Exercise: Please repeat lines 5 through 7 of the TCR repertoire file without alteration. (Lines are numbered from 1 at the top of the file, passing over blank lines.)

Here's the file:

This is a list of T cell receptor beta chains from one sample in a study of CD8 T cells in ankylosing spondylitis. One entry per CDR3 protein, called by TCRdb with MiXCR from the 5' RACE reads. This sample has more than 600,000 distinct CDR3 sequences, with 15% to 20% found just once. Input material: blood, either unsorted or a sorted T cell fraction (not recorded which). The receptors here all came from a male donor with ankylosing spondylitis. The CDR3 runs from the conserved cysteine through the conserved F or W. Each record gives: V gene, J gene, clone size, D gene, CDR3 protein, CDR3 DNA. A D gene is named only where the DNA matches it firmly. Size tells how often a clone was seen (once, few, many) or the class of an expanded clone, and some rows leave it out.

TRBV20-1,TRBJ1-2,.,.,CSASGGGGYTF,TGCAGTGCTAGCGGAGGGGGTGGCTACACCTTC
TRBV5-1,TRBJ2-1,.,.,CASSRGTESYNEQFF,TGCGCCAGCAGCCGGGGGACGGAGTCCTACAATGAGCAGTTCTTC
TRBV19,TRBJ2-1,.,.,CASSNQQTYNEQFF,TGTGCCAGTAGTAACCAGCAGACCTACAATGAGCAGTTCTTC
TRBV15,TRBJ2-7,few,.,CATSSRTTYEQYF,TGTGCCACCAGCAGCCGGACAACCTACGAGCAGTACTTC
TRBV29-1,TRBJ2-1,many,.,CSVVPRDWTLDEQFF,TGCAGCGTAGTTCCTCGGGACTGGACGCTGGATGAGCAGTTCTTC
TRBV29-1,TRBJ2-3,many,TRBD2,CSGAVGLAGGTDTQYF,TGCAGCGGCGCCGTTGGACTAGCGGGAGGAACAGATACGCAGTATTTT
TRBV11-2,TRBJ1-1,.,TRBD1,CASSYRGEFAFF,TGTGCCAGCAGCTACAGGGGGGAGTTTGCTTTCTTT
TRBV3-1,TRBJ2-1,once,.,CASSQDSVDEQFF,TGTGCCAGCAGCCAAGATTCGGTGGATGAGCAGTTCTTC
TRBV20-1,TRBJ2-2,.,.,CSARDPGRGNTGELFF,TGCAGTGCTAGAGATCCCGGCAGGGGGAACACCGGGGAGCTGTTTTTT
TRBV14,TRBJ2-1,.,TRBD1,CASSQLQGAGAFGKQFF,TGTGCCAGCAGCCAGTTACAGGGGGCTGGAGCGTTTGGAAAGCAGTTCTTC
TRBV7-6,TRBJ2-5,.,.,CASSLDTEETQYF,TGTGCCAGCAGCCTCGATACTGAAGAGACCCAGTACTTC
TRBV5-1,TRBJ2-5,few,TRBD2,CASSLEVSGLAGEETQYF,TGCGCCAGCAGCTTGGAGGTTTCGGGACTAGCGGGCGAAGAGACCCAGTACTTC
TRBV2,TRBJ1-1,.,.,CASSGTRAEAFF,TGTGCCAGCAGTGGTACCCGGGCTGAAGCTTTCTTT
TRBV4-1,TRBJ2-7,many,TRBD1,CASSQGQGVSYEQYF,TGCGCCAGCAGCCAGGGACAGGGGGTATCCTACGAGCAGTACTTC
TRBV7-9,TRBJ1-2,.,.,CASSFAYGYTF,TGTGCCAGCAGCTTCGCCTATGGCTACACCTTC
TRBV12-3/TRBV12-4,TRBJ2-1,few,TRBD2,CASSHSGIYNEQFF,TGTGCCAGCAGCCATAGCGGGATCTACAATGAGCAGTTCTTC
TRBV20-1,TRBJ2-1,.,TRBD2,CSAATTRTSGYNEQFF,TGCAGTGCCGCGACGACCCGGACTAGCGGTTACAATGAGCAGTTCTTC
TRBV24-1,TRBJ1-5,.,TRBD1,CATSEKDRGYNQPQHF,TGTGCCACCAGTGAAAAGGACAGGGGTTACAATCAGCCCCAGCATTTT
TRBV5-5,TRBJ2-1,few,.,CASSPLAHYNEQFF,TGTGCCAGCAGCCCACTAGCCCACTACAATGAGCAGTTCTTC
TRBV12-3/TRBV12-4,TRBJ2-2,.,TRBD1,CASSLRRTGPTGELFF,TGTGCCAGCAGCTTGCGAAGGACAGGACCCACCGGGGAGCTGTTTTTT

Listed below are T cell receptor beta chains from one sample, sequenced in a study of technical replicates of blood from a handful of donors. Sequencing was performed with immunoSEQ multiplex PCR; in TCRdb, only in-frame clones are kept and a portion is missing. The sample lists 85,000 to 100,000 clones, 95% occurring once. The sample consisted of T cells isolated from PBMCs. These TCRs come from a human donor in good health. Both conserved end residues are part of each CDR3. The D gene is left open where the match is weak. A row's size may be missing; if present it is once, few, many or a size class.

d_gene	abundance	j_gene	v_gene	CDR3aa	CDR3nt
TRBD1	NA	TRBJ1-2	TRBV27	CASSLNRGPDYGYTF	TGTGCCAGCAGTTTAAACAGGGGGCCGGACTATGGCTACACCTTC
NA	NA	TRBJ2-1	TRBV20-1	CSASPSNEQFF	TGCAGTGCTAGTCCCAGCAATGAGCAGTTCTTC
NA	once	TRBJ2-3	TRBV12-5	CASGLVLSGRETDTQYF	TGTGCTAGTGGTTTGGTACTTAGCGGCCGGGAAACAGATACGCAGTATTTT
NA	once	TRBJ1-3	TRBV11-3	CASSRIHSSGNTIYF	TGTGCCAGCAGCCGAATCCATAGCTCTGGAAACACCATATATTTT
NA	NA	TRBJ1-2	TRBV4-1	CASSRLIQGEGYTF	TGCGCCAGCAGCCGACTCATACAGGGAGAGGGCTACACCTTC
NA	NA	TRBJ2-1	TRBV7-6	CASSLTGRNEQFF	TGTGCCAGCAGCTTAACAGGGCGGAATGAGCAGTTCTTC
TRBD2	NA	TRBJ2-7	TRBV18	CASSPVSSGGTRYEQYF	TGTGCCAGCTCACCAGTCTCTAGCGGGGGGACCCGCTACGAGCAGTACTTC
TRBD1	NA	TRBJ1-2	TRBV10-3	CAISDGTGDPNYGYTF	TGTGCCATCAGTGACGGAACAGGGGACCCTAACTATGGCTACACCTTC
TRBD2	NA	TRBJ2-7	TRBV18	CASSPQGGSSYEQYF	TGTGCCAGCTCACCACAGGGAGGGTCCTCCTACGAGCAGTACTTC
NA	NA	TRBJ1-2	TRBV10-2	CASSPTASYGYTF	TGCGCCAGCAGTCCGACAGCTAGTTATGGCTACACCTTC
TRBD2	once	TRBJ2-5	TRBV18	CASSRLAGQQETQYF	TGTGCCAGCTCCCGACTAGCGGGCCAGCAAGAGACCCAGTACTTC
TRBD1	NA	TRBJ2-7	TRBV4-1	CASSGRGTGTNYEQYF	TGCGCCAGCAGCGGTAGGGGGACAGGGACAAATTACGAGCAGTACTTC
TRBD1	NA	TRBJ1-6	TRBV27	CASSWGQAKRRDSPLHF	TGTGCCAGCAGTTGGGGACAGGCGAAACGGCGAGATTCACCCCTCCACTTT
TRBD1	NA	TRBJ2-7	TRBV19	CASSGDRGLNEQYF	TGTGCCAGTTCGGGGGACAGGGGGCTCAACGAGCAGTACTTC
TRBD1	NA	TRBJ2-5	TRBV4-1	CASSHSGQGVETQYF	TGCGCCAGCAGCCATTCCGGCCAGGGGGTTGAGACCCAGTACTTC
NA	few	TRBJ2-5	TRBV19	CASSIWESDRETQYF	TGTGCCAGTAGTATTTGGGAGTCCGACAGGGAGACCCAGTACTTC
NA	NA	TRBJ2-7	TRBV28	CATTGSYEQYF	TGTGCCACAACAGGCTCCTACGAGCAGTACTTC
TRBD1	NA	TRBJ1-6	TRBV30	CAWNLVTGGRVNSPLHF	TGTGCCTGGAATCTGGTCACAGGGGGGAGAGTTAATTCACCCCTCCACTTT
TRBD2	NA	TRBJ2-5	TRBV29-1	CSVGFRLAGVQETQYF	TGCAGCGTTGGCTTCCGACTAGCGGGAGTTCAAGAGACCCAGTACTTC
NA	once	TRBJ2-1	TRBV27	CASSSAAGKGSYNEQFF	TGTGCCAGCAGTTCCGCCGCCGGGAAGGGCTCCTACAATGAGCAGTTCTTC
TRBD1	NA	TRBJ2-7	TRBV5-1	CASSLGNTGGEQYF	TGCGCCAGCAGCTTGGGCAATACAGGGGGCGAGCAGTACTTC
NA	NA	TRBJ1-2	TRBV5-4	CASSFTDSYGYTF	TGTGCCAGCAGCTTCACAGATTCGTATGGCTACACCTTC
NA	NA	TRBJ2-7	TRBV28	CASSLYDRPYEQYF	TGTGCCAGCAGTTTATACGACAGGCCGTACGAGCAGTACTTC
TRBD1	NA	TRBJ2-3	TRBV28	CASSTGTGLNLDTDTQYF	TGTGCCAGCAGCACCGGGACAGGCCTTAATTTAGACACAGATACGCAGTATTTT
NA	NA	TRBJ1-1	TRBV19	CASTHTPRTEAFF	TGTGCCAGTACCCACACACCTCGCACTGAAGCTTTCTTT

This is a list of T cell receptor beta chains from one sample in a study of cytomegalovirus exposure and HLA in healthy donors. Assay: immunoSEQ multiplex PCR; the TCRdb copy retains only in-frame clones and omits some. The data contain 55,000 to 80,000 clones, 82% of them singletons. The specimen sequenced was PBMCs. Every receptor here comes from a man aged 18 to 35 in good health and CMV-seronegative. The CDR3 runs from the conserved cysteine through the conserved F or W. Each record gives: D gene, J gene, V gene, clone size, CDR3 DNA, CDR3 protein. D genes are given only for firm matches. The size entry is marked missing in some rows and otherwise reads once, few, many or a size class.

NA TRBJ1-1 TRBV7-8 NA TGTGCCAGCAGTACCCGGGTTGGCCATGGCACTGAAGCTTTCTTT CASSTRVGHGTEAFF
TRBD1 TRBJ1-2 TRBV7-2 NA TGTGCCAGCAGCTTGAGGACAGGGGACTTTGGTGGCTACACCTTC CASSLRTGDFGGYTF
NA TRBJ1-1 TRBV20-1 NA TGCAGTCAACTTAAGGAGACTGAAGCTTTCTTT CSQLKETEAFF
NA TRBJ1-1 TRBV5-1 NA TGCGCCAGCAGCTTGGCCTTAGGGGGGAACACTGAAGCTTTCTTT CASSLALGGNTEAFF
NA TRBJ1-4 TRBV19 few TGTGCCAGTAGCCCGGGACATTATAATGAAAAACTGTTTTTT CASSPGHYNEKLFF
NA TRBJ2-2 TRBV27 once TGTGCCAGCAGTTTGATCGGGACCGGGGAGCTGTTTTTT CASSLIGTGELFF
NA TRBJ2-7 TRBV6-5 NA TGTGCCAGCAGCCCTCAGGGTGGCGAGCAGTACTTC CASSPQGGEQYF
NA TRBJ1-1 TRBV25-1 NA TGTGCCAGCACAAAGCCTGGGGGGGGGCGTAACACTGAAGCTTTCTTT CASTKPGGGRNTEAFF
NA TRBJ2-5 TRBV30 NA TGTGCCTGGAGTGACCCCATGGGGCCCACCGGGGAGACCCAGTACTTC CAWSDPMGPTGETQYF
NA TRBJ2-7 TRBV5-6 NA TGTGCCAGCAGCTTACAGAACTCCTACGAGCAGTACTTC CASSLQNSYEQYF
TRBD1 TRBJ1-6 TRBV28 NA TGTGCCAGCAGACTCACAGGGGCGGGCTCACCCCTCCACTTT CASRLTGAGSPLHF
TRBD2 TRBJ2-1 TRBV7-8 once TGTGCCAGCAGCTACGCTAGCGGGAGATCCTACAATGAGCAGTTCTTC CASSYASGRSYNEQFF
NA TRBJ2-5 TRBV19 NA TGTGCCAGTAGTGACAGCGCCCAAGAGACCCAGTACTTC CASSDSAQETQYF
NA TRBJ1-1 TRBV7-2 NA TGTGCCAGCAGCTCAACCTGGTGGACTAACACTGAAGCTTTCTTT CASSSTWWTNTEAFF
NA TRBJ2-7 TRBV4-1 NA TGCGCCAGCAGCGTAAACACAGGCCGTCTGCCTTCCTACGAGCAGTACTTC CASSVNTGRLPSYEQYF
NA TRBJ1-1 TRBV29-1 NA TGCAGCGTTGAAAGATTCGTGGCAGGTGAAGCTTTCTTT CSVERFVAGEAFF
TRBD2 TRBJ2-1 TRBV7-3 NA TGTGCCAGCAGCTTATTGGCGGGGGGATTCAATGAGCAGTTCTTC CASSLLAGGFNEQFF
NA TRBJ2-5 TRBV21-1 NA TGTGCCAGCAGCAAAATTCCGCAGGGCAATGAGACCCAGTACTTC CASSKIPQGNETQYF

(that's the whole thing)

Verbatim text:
TRBV15,TRBJ2-7,few,.,CATSSRTTYEQYF,TGTGCCACCAGCAGCCGGACAACCTACGAGCAGTACTTC
TRBV29-1,TRBJ2-1,many,.,CSVVPRDWTLDEQFF,TGCAGCGTAGTTCCTCGGGACTGGACGCTGGATGAGCAGTTCTTC
TRBV29-1,TRBJ2-3,many,TRBD2,CSGAVGLAGGTDTQYF,TGCAGCGGCGCCGTTGGACTAGCGGGAGGAACAGATACGCAGTATTTT